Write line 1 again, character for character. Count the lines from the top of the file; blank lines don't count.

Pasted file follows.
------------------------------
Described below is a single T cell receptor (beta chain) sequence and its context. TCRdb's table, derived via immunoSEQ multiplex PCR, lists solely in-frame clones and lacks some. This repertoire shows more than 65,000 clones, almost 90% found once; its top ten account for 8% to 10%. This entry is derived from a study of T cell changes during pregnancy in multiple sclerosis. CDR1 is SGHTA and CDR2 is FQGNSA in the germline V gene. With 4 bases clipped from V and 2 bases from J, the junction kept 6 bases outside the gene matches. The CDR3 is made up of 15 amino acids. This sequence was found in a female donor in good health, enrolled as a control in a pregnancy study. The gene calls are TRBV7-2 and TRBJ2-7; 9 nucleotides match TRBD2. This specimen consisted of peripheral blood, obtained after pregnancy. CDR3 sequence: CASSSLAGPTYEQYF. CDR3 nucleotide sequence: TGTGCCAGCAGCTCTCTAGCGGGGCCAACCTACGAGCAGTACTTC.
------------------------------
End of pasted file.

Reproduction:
Described below is a single T cell receptor (beta chain) sequence and its context. TCRdb's table, derived via immunoSEQ multiplex PCR, lists solely in-frame clones and lacks some. This repertoire shows more than 65,000 clones, almost 90% found once; its top ten account for 8% to 10%. This entry is derived from a study of T cell changes during pregnancy in multiple sclerosis. CDR1 is SGHTA and CDR2 is FQGNSA in the germline V gene. With 4 bases clipped from V and 2 bases from J, the junction kept 6 bases outside the gene matches. The CDR3 is made up of 15 amino acids. This sequence was found in a female donor in good health, enrolled as a control in a pregnancy study. The gene calls are TRBV7-2 and TRBJ2-7; 9 nucleotides match TRBD2. This specimen consisted of peripheral blood, obtained after pregnancy. CDR3 sequence: CASSSLAGPTYEQYF. CDR3 nucleotide sequence: TGTGCCAGCAGCTCTCTAGCGGGGCCAACCTACGAGCAGTACTTC.